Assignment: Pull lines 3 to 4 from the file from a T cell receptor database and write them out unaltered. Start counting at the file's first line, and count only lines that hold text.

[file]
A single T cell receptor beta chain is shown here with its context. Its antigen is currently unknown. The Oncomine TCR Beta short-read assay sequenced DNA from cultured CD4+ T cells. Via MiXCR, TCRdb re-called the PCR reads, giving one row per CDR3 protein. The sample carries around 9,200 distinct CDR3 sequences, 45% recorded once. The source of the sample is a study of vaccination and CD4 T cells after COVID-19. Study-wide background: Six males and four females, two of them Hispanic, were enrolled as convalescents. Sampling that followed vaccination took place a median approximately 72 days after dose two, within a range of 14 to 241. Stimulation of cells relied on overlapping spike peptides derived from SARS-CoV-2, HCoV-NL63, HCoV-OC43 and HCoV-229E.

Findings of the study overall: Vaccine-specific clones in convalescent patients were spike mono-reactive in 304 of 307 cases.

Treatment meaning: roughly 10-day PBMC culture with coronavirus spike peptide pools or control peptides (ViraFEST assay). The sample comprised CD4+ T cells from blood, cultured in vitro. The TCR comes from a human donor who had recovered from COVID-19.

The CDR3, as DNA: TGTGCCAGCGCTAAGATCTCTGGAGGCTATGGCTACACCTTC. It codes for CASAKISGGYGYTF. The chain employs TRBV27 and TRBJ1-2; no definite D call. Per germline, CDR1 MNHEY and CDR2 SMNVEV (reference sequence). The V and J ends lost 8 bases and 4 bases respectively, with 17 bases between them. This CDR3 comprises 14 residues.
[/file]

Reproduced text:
Treatment meaning: roughly 10-day PBMC culture with coronavirus spike peptide pools or control peptides (ViraFEST assay). The sample comprised CD4+ T cells from blood, cultured in vitro. The TCR comes from a human donor who had recovered from COVID-19.

The CDR3, as DNA: TGTGCCAGCGCTAAGATCTCTGGAGGCTATGGCTACACCTTC. It codes for CASAKISGGYGYTF. The chain employs TRBV27 and TRBJ1-2; no definite D call. Per germline, CDR1 MNHEY and CDR2 SMNVEV (reference sequence). The V and J ends lost 8 bases and 4 bases respectively, with 17 bases between them. This CDR3 comprises 14 residues.